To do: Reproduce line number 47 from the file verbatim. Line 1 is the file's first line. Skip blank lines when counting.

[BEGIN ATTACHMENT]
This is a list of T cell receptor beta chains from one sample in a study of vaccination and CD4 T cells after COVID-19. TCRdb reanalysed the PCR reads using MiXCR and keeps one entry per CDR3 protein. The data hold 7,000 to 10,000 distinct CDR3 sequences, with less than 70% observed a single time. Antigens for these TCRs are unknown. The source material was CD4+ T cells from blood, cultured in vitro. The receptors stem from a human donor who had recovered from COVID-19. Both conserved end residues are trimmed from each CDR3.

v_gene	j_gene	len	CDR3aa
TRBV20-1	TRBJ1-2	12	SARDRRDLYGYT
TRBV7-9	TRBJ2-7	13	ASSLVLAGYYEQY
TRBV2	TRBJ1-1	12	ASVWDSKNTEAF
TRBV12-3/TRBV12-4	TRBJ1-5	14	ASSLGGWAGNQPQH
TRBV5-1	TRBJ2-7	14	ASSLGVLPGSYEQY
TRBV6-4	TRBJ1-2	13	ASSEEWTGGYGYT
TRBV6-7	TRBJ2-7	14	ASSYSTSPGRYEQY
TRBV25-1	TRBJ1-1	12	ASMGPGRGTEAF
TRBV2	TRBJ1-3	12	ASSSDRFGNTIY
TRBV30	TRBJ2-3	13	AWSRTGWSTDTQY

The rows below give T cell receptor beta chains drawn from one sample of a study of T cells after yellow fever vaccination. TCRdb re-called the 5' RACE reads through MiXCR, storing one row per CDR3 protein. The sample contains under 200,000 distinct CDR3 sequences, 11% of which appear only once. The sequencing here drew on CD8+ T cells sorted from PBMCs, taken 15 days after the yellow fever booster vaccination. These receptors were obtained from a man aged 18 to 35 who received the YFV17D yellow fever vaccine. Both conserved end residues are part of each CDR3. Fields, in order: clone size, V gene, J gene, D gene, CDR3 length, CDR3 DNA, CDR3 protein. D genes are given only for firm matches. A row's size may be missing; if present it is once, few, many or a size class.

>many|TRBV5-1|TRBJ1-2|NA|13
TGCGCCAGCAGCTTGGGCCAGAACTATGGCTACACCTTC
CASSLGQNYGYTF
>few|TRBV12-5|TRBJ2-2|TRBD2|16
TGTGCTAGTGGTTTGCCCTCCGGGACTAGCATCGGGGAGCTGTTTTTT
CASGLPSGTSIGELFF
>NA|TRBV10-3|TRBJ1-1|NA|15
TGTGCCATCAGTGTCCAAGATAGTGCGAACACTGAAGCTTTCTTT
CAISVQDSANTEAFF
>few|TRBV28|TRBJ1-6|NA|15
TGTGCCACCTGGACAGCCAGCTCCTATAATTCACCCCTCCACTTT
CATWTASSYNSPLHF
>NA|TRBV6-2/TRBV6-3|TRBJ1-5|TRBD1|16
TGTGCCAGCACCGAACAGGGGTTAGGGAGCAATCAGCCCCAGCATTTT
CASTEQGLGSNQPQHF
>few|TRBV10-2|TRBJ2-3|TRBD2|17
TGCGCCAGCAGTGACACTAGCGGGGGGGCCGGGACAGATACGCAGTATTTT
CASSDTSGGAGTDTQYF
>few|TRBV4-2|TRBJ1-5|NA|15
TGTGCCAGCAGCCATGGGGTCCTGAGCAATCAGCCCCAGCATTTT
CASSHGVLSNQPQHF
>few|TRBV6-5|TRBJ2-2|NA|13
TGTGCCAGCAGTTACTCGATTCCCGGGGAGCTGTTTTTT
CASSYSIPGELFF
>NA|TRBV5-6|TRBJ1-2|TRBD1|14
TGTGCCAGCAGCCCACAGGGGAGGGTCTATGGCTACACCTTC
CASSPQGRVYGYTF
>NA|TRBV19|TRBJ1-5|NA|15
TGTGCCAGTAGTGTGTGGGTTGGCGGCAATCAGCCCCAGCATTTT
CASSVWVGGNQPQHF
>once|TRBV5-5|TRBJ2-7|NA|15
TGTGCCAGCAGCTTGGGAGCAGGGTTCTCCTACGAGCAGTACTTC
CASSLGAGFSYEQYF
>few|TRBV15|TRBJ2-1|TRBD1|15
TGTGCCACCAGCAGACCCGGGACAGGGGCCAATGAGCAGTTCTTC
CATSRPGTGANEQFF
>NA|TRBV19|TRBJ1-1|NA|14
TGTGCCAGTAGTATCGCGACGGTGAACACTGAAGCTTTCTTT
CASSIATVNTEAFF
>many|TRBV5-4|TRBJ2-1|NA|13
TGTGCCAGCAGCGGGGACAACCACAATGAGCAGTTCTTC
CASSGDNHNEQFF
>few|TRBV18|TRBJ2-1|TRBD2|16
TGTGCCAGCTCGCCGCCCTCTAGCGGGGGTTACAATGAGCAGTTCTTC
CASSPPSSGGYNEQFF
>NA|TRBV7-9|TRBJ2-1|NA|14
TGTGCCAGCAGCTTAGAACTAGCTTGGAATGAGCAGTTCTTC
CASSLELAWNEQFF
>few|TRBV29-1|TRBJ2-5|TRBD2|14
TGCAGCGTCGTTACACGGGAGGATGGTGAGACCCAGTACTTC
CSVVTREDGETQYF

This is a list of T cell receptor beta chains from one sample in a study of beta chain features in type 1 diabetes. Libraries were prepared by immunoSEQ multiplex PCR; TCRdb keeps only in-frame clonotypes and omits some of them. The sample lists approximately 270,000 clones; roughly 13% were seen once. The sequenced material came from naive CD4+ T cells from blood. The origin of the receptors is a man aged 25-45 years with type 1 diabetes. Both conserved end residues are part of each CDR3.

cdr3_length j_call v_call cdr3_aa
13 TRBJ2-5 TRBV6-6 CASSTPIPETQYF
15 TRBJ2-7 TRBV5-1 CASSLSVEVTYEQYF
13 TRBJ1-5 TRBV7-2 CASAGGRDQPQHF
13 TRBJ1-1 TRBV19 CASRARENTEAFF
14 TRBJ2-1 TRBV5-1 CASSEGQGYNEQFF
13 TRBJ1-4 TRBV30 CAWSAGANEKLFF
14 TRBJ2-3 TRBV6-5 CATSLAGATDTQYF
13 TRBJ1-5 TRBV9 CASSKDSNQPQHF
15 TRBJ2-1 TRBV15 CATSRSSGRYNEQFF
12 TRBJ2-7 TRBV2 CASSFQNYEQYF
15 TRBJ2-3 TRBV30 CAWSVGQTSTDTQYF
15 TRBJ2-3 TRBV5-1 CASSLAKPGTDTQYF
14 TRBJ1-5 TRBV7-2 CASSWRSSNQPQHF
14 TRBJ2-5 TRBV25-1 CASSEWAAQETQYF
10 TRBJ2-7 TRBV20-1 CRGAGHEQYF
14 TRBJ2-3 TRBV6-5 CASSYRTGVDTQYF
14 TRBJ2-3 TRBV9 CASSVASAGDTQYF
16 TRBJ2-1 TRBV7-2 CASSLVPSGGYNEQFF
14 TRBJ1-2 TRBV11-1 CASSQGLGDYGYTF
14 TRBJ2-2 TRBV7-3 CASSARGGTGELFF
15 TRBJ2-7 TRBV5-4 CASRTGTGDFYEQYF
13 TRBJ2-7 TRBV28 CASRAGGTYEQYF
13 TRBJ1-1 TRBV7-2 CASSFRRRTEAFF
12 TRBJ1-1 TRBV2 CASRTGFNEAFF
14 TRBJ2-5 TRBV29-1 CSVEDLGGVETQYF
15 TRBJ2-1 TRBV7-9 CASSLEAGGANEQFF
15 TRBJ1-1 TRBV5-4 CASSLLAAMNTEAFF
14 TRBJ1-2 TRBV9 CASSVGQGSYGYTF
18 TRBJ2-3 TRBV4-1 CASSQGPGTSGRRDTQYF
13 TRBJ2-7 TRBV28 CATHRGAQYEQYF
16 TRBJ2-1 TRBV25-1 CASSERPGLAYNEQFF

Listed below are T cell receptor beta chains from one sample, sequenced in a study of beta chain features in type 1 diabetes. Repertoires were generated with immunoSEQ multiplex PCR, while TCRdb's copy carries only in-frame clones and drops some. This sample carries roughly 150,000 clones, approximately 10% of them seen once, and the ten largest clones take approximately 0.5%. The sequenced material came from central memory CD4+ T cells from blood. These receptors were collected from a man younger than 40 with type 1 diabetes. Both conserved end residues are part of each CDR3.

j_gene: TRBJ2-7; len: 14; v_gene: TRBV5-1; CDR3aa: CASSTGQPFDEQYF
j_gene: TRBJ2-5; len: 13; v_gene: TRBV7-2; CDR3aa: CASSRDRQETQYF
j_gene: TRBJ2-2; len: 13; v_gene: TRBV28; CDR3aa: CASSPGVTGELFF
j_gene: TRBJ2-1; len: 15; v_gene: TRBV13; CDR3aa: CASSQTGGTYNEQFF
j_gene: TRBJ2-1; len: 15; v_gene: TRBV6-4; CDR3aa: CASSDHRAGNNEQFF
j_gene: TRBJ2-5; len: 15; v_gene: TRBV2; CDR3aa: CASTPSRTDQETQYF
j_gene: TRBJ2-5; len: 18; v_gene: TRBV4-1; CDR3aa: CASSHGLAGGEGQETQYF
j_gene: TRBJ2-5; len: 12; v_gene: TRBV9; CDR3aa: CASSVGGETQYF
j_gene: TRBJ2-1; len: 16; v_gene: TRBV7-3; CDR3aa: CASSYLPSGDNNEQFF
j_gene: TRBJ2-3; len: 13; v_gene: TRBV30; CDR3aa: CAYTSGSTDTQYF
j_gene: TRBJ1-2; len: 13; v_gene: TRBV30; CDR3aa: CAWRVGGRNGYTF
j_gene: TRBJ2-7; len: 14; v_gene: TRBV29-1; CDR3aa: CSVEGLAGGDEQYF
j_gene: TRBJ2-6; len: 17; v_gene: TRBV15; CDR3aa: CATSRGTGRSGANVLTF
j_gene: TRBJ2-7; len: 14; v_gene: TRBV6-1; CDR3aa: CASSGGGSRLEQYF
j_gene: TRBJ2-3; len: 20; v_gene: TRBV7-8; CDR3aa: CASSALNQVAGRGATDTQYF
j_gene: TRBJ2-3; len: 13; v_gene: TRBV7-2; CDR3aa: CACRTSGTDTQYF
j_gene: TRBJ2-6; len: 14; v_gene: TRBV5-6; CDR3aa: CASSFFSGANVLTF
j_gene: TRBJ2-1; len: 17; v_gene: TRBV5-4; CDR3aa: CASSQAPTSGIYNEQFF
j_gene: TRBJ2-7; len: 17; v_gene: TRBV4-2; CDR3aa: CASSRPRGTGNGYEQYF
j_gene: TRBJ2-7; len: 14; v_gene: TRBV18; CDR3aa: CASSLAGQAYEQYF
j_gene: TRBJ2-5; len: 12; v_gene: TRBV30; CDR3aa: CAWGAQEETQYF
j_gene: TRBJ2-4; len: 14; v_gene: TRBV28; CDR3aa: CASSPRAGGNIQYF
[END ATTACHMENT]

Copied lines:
>few|TRBV15|TRBJ2-1|TRBD1|15